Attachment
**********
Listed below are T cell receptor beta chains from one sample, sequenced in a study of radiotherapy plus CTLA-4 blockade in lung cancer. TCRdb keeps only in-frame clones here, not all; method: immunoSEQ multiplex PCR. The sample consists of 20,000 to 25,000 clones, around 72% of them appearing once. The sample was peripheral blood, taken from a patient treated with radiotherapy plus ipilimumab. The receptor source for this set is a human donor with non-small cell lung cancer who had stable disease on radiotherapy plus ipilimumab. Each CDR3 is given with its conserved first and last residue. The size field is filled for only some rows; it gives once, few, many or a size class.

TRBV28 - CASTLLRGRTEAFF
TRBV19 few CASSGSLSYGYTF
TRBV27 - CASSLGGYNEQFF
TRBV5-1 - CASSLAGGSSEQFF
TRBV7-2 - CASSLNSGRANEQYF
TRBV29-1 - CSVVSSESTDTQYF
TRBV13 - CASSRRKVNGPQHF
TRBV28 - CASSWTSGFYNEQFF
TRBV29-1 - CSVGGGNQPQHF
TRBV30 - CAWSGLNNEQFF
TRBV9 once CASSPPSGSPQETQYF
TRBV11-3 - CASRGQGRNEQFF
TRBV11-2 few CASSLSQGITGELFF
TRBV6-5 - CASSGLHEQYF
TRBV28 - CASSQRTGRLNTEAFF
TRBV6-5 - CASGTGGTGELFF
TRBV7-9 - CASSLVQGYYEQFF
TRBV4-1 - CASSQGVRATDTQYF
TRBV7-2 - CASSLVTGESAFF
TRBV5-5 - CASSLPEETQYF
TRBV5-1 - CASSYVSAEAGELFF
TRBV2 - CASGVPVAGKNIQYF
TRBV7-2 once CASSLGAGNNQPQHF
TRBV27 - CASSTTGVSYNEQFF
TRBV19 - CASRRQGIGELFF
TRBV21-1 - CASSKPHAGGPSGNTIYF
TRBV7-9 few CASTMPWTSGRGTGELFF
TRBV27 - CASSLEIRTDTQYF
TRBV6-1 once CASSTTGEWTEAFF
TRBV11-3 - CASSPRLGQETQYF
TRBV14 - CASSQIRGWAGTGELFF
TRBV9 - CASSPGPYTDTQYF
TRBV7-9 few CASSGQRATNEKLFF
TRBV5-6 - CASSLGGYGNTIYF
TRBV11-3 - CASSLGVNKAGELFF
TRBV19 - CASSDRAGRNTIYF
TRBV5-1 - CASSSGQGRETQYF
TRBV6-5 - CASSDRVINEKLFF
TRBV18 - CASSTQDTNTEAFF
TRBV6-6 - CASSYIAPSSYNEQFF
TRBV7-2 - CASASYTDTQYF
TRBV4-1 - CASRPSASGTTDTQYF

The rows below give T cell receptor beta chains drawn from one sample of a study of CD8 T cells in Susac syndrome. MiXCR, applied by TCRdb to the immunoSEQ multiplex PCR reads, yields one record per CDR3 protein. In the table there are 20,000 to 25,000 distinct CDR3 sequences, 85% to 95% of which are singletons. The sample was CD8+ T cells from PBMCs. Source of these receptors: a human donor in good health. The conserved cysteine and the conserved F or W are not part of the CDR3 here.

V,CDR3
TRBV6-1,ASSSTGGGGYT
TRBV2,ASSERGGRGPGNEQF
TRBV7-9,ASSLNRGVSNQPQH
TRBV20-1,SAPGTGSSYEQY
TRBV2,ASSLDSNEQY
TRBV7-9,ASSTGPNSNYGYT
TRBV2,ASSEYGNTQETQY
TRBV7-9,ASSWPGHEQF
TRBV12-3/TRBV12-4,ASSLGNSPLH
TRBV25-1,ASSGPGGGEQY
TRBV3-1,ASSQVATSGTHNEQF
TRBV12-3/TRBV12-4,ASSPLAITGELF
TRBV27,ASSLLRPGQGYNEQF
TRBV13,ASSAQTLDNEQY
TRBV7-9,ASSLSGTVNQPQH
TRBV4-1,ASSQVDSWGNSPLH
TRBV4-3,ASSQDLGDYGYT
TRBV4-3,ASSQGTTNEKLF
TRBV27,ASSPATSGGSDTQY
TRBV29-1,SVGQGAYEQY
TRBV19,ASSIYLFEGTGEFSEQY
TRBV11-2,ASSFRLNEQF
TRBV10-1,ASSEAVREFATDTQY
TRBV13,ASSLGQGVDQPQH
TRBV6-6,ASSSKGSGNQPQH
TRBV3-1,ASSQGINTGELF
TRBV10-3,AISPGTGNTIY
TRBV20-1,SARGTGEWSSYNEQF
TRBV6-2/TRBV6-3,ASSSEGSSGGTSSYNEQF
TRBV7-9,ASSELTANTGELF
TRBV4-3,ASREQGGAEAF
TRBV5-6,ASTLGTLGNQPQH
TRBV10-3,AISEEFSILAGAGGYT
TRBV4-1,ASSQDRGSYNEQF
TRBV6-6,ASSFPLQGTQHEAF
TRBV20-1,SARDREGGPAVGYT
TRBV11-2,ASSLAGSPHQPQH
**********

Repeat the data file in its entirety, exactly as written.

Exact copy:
Listed below are T cell receptor beta chains from one sample, sequenced in a study of radiotherapy plus CTLA-4 blockade in lung cancer. TCRdb keeps only in-frame clones here, not all; method: immunoSEQ multiplex PCR. The sample consists of 20,000 to 25,000 clones, around 72% of them appearing once. The sample was peripheral blood, taken from a patient treated with radiotherapy plus ipilimumab. The receptor source for this set is a human donor with non-small cell lung cancer who had stable disease on radiotherapy plus ipilimumab. Each CDR3 is given with its conserved first and last residue. The size field is filled for only some rows; it gives once, few, many or a size class.

TRBV28 - CASTLLRGRTEAFF
TRBV19 few CASSGSLSYGYTF
TRBV27 - CASSLGGYNEQFF
TRBV5-1 - CASSLAGGSSEQFF
TRBV7-2 - CASSLNSGRANEQYF
TRBV29-1 - CSVVSSESTDTQYF
TRBV13 - CASSRRKVNGPQHF
TRBV28 - CASSWTSGFYNEQFF
TRBV29-1 - CSVGGGNQPQHF
TRBV30 - CAWSGLNNEQFF
TRBV9 once CASSPPSGSPQETQYF
TRBV11-3 - CASRGQGRNEQFF
TRBV11-2 few CASSLSQGITGELFF
TRBV6-5 - CASSGLHEQYF
TRBV28 - CASSQRTGRLNTEAFF
TRBV6-5 - CASGTGGTGELFF
TRBV7-9 - CASSLVQGYYEQFF
TRBV4-1 - CASSQGVRATDTQYF
TRBV7-2 - CASSLVTGESAFF
TRBV5-5 - CASSLPEETQYF
TRBV5-1 - CASSYVSAEAGELFF
TRBV2 - CASGVPVAGKNIQYF
TRBV7-2 once CASSLGAGNNQPQHF
TRBV27 - CASSTTGVSYNEQFF
TRBV19 - CASRRQGIGELFF
TRBV21-1 - CASSKPHAGGPSGNTIYF
TRBV7-9 few CASTMPWTSGRGTGELFF
TRBV27 - CASSLEIRTDTQYF
TRBV6-1 once CASSTTGEWTEAFF
TRBV11-3 - CASSPRLGQETQYF
TRBV14 - CASSQIRGWAGTGELFF
TRBV9 - CASSPGPYTDTQYF
TRBV7-9 few CASSGQRATNEKLFF
TRBV5-6 - CASSLGGYGNTIYF
TRBV11-3 - CASSLGVNKAGELFF
TRBV19 - CASSDRAGRNTIYF
TRBV5-1 - CASSSGQGRETQYF
TRBV6-5 - CASSDRVINEKLFF
TRBV18 - CASSTQDTNTEAFF
TRBV6-6 - CASSYIAPSSYNEQFF
TRBV7-2 - CASASYTDTQYF
TRBV4-1 - CASRPSASGTTDTQYF

The rows below give T cell receptor beta chains drawn from one sample of a study of CD8 T cells in Susac syndrome. MiXCR, applied by TCRdb to the immunoSEQ multiplex PCR reads, yields one record per CDR3 protein. In the table there are 20,000 to 25,000 distinct CDR3 sequences, 85% to 95% of which are singletons. The sample was CD8+ T cells from PBMCs. Source of these receptors: a human donor in good health. The conserved cysteine and the conserved F or W are not part of the CDR3 here.

V,CDR3
TRBV6-1,ASSSTGGGGYT
TRBV2,ASSERGGRGPGNEQF
TRBV7-9,ASSLNRGVSNQPQH
TRBV20-1,SAPGTGSSYEQY
TRBV2,ASSLDSNEQY
TRBV7-9,ASSTGPNSNYGYT
TRBV2,ASSEYGNTQETQY
TRBV7-9,ASSWPGHEQF
TRBV12-3/TRBV12-4,ASSLGNSPLH
TRBV25-1,ASSGPGGGEQY
TRBV3-1,ASSQVATSGTHNEQF
TRBV12-3/TRBV12-4,ASSPLAITGELF
TRBV27,ASSLLRPGQGYNEQF
TRBV13,ASSAQTLDNEQY
TRBV7-9,ASSLSGTVNQPQH
TRBV4-1,ASSQVDSWGNSPLH
TRBV4-3,ASSQDLGDYGYT
TRBV4-3,ASSQGTTNEKLF
TRBV27,ASSPATSGGSDTQY
TRBV29-1,SVGQGAYEQY
TRBV19,ASSIYLFEGTGEFSEQY
TRBV11-2,ASSFRLNEQF
TRBV10-1,ASSEAVREFATDTQY
TRBV13,ASSLGQGVDQPQH
TRBV6-6,ASSSKGSGNQPQH
TRBV3-1,ASSQGINTGELF
TRBV10-3,AISPGTGNTIY
TRBV20-1,SARGTGEWSSYNEQF
TRBV6-2/TRBV6-3,ASSSEGSSGGTSSYNEQF
TRBV7-9,ASSELTANTGELF
TRBV4-3,ASREQGGAEAF
TRBV5-6,ASTLGTLGNQPQH
TRBV10-3,AISEEFSILAGAGGYT
TRBV4-1,ASSQDRGSYNEQF
TRBV6-6,ASSFPLQGTQHEAF
TRBV20-1,SARDREGGPAVGYT
TRBV11-2,ASSLAGSPHQPQH